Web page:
PHILLIPS: Jonathan Freed there, reporting from Lisa Montgomery's hometown of Melvern, Kansas.


PHILLIPS (voice-over): Next, 'tis the season for giving. We'll talk with an Iowa man who has given his entire town a powerful gift.

And later...

O'BRIEN: Let's go get some space station food. Shall we?

PHILLIPS: Eating like an astronaut. Our own space geek, Miles O'Brien opinion, tries the space station diet on terra firma and finds it oddly disturbing.

And we got game! Maybe they're bolt the chairs to the floor this time. The basket brawlers face-off for the first time since the big brouhaha. And Kobe versus Shaq. We'll preview the big games and the big names tomorrow on LIVE FROM.


O'BRIEN: All right. Want a jolt of Christmas spirit? Well, plug into this next interview.

We take you to the tiny town of Anthon, northwestern Iowa, where the slogan is, "My kind of town." And after this, you'll wish it were.

Folks in Anthon are enjoying a one-month respite from paying their power bills. One couple, Richard and Donna Hamann paid each and every December electric bill for their neighbors. The total cost, about $25,000.

With us now on the line from his home in Anthon, where today it is five degrees, but folks are not worried about dialing the thermostat down because of this man, Richard Hamann.

Mr. Hamann, good to have you with us.


O'BRIEN: All right. I know you wanted to initially to put a wind turban on a hill on your property and just sort of give the electricity free away to the town. The power company gave you a bunch of red tape on that. And so you came up with this idea.

What's been the reaction like? Have you had -- I know everybody in town knows you already anyway. They certainly know you now.

HAMANN: Well, many, many thank you cards. We've got, actually, in the hundreds of cards of thanks that have been written to me as well as personal thanks.

O'BRIEN: And so when you walk through town, everybody comes up to you. You're a celebrity, I guess. Do you feel that you've done the right thing and this is a great gesture for your neighbors, and if so, why?

HAMANN: Well, the Lord has been good to me and my wife, and so has the community, and I felt this is a way we could do something in return.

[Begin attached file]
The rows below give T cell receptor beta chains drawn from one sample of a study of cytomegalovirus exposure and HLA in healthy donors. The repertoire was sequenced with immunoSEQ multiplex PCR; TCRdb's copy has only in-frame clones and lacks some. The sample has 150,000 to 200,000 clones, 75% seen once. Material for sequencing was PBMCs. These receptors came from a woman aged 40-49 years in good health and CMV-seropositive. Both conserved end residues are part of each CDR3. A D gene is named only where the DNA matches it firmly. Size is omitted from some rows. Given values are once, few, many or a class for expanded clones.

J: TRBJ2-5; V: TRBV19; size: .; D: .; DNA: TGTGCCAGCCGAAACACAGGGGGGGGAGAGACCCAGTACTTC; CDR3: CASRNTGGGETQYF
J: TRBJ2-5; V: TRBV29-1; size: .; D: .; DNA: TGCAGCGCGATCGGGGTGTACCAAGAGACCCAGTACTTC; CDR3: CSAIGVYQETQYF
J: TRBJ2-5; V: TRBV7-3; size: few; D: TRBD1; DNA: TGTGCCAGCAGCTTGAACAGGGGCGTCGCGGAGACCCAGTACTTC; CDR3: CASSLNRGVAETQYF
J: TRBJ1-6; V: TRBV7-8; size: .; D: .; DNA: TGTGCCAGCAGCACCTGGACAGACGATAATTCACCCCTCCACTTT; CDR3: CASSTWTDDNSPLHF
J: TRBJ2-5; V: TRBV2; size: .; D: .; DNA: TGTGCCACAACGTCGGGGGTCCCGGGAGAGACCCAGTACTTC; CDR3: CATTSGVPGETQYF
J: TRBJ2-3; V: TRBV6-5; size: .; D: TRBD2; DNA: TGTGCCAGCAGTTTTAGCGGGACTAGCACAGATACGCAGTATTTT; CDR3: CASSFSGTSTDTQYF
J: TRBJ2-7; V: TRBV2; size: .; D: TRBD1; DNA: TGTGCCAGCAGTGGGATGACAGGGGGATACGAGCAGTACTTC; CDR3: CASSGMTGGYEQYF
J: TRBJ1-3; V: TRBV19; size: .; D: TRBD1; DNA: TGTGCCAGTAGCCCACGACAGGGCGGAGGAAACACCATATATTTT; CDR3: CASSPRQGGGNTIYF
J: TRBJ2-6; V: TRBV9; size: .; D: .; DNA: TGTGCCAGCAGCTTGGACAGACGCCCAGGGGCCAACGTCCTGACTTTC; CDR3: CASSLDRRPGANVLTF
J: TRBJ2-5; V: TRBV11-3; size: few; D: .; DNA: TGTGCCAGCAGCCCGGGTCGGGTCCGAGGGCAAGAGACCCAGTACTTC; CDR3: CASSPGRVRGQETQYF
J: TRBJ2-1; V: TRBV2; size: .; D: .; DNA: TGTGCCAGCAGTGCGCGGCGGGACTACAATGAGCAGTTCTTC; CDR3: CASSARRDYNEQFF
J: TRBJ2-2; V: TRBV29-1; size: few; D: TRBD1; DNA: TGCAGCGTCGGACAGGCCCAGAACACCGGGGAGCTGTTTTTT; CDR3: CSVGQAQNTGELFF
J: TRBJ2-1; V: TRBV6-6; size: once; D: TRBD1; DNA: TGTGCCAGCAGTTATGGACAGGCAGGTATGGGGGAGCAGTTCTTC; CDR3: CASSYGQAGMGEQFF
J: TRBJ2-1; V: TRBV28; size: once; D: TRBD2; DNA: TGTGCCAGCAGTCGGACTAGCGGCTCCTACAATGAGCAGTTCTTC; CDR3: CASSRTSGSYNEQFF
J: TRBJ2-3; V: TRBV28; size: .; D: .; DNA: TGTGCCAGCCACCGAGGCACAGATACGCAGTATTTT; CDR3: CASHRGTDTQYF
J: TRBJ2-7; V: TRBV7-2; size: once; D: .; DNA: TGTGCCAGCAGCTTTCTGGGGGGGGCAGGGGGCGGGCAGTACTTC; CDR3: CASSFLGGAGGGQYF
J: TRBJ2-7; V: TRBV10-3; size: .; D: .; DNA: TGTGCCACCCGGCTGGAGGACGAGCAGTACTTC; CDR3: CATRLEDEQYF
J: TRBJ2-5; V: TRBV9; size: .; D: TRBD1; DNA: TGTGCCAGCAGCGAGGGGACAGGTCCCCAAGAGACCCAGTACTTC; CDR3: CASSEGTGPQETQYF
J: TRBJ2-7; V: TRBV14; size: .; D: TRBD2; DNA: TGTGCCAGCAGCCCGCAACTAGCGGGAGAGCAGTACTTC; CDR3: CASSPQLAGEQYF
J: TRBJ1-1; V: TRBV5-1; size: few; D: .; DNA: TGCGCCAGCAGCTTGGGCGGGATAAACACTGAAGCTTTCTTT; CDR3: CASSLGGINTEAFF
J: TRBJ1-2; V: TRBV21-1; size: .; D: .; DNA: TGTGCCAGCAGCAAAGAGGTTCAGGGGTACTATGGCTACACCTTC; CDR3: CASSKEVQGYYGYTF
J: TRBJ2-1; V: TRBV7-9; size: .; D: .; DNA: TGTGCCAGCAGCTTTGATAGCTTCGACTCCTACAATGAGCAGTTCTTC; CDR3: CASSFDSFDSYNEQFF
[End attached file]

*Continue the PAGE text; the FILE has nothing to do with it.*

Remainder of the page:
That's why we started on the wind turbine thing. And when that didn't work out, why, we thought, this would be an alternate thing, while it's not nearly as expensive as a wind turbine would be. But nevertheless, it's a help that everyone enjoys as well as the library that we intend to build for the city next year.

O'BRIEN: Yes. Tell us a little about this library. I know the wind turbine was upwards of $1 million. You were going to just turn it on and let the electricity flow into the grid and provide it for free, but the power company didn't like that one little bit. That's too bad. That's a whole different story, the fact that they blocked that.

But this library idea, that's a nice lasting gift, isn't it?

HAMANN: Well, it should be. Yes, I mean, we -- it will increase the size of their present library by about three or four times and they'll have something that's modern and up to date.

O'BRIEN: Let me ask you this: have you ever given a gift that has given you more -- been your gratifying than this one?

HAMANN: Well, not one that's given me more publicity than this. I expected the little local newspaper might have an article about it. But it's been on every national headline in every paper all over the United States and all the television stations, and CNN and FOX and NBC and MSNBC. And I've had calls from Texas, New Jersey, Washington, D.C., Louisiana. Everywhere you can think of.

O'BRIEN: All right. So it is better to give than receive, I guess?

HAMANN: There's no doubt about that. You can't out give the Lord. I'll guarantee you that.

O'BRIEN: Merry Christmas, Richard Hamann. You and your wife have done a good thing out there. And I'm sure everybody in the town of Anthon is happy to have you as a neighbor. We wish you well.

HAMANN: Thank you.

O'BRIEN: All right. You're welcome. Thank you -- Kyra.

PHILLIPS: Well, many of us haven't finished our holiday shopping yet. But last minute shopping could be dangerous for bank accounts. We all know that.

Jennifer Westhoven, live from the New York Stock Exchange. Jennifer, have you hit the danger zone yet?

JENNIFER WESTHOVEN, CNN CORRESPONDENT: Hi, thank you, Kyra. Yes. It's really bad. And it's not just me, right? Holidays can be very tough for all of us who are tempted to buy things on impulse.

You see the long lines. You know you're running out of time. So you might be tempted to spend more than you normally would or buy more things.

A lot of people are in this boat. The National Retail Federation says that 18 percent of us have left at least some shopping for these very last few days before Christmas.

So financial experts are warning holiday impulse buying can end up throwing your carefully planned budget out of whack. So when you see those last-minute stocking stuffers there or you're online, you might just want to take that extra second to remember your savings account -- Kyra.

PHILLIPS: Yes. Forgot about that. Seems to dwindle this time of year. How's Wall Street looking?